Champion parachutist Jim Arender's ashes spread sky-high
Skydivers release Jim Arender's ashes during a dive. BILLY PORTER
BY GARY S. HATRICK Tribune correspondent
Published: May 31, 2013
Updated: May 31, 2013 at 02:03 PM
ZEPHYRHILLS - Skydiving friends gave a heavenly send-off to Jim Arender on Thursday morning, scattering his ashes high above Skydive City. Fifteen skydivers joined a free-fall formation where Arender's ashes were released after a jump from 13,500 feet. Arender, a member of the Army Parachute Team, died in November at the age of 73. He was considered a pioneering skydiver. In 1960, he was the first U.S. citizen to win a gold medal at a world skydiving championship. Two years later, Arender was the first American to become the overall world champion.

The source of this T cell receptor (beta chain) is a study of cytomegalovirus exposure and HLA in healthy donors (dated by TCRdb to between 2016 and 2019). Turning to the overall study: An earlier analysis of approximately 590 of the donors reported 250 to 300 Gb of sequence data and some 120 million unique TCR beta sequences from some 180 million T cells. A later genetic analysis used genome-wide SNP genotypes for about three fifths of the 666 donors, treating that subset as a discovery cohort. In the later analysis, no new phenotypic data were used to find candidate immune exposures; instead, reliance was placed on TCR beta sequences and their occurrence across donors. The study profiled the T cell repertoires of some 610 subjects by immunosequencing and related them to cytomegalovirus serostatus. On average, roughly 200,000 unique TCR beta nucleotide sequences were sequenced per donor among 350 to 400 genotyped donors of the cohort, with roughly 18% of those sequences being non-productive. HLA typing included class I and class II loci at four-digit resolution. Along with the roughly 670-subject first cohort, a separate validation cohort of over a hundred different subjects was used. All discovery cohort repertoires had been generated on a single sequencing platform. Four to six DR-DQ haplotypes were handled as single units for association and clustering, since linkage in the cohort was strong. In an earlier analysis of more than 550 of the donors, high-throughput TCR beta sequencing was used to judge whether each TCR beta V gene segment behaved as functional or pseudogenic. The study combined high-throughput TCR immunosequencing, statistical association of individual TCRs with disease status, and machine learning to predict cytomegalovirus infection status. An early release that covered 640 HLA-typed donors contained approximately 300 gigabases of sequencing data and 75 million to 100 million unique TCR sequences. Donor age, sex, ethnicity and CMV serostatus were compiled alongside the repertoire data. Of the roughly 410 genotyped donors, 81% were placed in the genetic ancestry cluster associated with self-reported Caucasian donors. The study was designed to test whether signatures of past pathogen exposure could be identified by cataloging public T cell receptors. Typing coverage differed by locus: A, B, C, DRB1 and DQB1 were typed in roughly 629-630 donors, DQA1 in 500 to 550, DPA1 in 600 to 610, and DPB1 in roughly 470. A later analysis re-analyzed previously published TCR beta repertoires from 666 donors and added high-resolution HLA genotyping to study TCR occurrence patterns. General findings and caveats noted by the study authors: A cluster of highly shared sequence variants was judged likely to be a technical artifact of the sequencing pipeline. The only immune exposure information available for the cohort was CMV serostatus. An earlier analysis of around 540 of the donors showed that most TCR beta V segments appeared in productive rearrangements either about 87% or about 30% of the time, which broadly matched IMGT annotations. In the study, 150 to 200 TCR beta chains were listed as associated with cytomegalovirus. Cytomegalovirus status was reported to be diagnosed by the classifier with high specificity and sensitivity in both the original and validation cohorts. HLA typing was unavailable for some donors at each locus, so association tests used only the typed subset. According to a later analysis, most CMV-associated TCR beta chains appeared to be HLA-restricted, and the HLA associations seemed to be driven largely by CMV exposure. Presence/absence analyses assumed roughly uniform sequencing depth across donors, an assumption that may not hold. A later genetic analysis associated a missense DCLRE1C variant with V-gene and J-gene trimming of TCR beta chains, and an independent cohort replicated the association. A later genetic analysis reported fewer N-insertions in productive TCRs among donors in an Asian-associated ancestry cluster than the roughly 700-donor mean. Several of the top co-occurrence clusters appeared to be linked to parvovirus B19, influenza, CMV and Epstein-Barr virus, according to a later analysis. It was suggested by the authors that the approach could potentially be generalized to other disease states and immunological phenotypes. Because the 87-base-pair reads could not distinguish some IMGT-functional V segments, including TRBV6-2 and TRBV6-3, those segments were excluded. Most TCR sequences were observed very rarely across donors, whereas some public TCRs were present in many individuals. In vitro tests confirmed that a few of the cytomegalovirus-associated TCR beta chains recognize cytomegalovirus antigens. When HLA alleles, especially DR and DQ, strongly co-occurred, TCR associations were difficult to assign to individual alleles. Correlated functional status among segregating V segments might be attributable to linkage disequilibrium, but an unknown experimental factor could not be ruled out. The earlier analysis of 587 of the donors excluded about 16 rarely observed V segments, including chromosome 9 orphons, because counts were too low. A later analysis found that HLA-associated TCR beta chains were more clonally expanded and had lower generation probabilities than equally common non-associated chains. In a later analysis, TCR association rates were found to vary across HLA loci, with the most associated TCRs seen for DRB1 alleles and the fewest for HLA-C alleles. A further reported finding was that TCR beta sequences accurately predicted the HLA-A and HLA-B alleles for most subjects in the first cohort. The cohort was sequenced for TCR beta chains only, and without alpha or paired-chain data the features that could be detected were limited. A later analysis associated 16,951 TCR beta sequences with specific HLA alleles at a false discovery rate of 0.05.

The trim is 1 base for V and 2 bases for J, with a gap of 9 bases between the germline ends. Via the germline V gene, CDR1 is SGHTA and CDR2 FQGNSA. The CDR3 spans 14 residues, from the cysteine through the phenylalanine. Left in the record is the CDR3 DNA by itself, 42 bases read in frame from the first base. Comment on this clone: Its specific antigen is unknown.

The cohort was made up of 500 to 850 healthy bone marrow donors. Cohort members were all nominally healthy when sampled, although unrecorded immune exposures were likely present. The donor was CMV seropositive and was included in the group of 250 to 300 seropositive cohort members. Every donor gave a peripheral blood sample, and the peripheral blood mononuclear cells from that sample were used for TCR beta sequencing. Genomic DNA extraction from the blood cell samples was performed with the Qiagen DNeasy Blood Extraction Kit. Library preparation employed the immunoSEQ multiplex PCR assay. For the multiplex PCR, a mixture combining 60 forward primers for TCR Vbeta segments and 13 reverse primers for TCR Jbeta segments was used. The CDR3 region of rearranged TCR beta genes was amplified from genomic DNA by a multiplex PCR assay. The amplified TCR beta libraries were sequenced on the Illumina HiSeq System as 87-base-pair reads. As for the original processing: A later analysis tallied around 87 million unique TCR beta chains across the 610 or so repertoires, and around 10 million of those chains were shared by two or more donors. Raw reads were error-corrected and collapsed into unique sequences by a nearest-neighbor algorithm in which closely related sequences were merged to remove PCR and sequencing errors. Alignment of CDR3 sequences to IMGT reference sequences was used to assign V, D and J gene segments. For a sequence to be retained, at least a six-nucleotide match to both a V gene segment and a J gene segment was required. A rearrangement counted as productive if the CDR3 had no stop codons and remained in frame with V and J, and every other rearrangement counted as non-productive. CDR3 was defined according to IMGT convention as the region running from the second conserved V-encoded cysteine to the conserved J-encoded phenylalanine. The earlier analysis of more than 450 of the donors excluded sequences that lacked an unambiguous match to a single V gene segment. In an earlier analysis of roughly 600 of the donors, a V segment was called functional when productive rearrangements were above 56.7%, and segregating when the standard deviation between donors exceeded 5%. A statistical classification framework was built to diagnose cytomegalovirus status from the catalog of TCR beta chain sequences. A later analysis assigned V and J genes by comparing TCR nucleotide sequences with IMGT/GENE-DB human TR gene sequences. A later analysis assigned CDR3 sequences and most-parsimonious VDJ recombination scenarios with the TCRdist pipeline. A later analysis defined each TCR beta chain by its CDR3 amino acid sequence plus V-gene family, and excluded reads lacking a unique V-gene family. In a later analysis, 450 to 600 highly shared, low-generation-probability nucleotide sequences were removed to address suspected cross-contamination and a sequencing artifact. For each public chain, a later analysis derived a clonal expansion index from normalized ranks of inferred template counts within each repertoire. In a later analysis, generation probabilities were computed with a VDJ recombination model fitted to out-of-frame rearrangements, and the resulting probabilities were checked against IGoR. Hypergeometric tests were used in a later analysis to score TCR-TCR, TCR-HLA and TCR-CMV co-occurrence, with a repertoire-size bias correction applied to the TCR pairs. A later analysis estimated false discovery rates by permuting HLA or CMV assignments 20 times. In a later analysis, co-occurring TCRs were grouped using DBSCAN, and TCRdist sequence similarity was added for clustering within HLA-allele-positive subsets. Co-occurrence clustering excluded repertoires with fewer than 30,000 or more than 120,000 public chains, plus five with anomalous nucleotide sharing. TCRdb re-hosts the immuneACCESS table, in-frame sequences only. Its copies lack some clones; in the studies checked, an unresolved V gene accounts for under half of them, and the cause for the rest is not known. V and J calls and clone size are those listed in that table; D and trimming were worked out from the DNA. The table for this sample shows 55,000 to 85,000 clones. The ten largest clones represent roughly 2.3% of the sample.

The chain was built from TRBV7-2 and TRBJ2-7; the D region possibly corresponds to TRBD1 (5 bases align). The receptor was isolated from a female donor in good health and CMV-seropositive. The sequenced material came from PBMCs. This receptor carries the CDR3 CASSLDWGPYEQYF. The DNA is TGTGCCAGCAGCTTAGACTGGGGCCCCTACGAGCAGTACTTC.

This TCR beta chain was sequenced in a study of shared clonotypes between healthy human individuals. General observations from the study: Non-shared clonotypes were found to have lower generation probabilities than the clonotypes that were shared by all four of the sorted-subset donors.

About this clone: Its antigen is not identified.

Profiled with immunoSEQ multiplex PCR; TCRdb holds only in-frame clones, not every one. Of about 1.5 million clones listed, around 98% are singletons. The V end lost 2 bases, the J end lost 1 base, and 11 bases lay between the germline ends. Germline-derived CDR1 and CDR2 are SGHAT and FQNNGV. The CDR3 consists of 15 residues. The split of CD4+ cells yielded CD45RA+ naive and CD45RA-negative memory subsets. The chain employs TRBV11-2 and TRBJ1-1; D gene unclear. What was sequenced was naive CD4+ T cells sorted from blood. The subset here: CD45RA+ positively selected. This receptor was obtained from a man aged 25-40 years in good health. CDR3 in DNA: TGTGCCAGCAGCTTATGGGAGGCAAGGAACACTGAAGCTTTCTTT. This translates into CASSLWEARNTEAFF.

Before the memorial jump, Skydive City owner T.K. Hayes presented a certificate from Ed Scott, executive director of the U.S. Parachute Association, to Arender's brother, Eric. The certificate read: “It is my honor and privilege to recognize an outstanding American and member of USPA who as a competitor made a significant contribution to our sport.” Eric Arender said his brother enlisted in the Army soon after graduating from high school. Arender served as a sergeant in the Army's 82nd Airborne Division. “I think he didn't even know how to spell skydive much less do it until he got in the Army,” Eric said. “He taught me how to swim. I used to marvel as he was going off the high-dive; he'd seem like he was suspended in air. He did it with grace. He was a talented athlete.” Several of Jim Arender's friends attended the memorial ceremony. Lenny Waugh, 80, an old friend who organized the memorial jump, was with Arender in his final days. Waugh, one of the original Navy SEALs, met Arender in 1959. Arender was his skydiving instructor. “He was a genuinely good instructor. I learned a lot from him,” he said. Arender died Nov. 14 at Bay Pines VA Medical Center. He was born in Stillwater, Okla., and also lived in Sante Fe, N.M. Waugh talked Arender into moving from Sante Fe to Gulfport three years ago. Arender had a chronic obstructive pulmonary disease, and Waugh helped transport him to the doctor. Another friend, Muriel Simbro, moved to Gulfport from Idaho to help care for Arender. Simbro, 86, who learned her skydiving skills from Arender, was the first woman to attain a skydiving expert rating. Simbro began skydiving with her husband, Hank, and grew to love the sport. She was a 2012 inductee into the National Skydiving Museum Hall of Fame. Dave Hanson, of St. Petersburg, jumped with Arender in the early 1960s when they were both civilian skydiving enthusiasts. He tells a special story of a jump in 1962. “We jumped for President Kennedy when he visited in Palm Springs, Calif. We jumped a number of times together, but that was the most memorable jump.” Hanson said. “Jim and I landed close to the taxi strip, and … I went down on one knee, but it looked like it was planned that way, like I was kneeling to the president. Then we both popped up and hand-saluted him, and he stood up and saluted us back.” Waugh praised Hayes for his work on the ceremony. “Lenny Waugh approached me about a month ago,” Hayes said. Hayes said Waugh asked him, “What's this going to cost me.” Hayes told Waugh it would not cost him anything. “Jim was a great pioneer in our sport,” Hayes said. “These guys deserve every bit of respect we can give them.”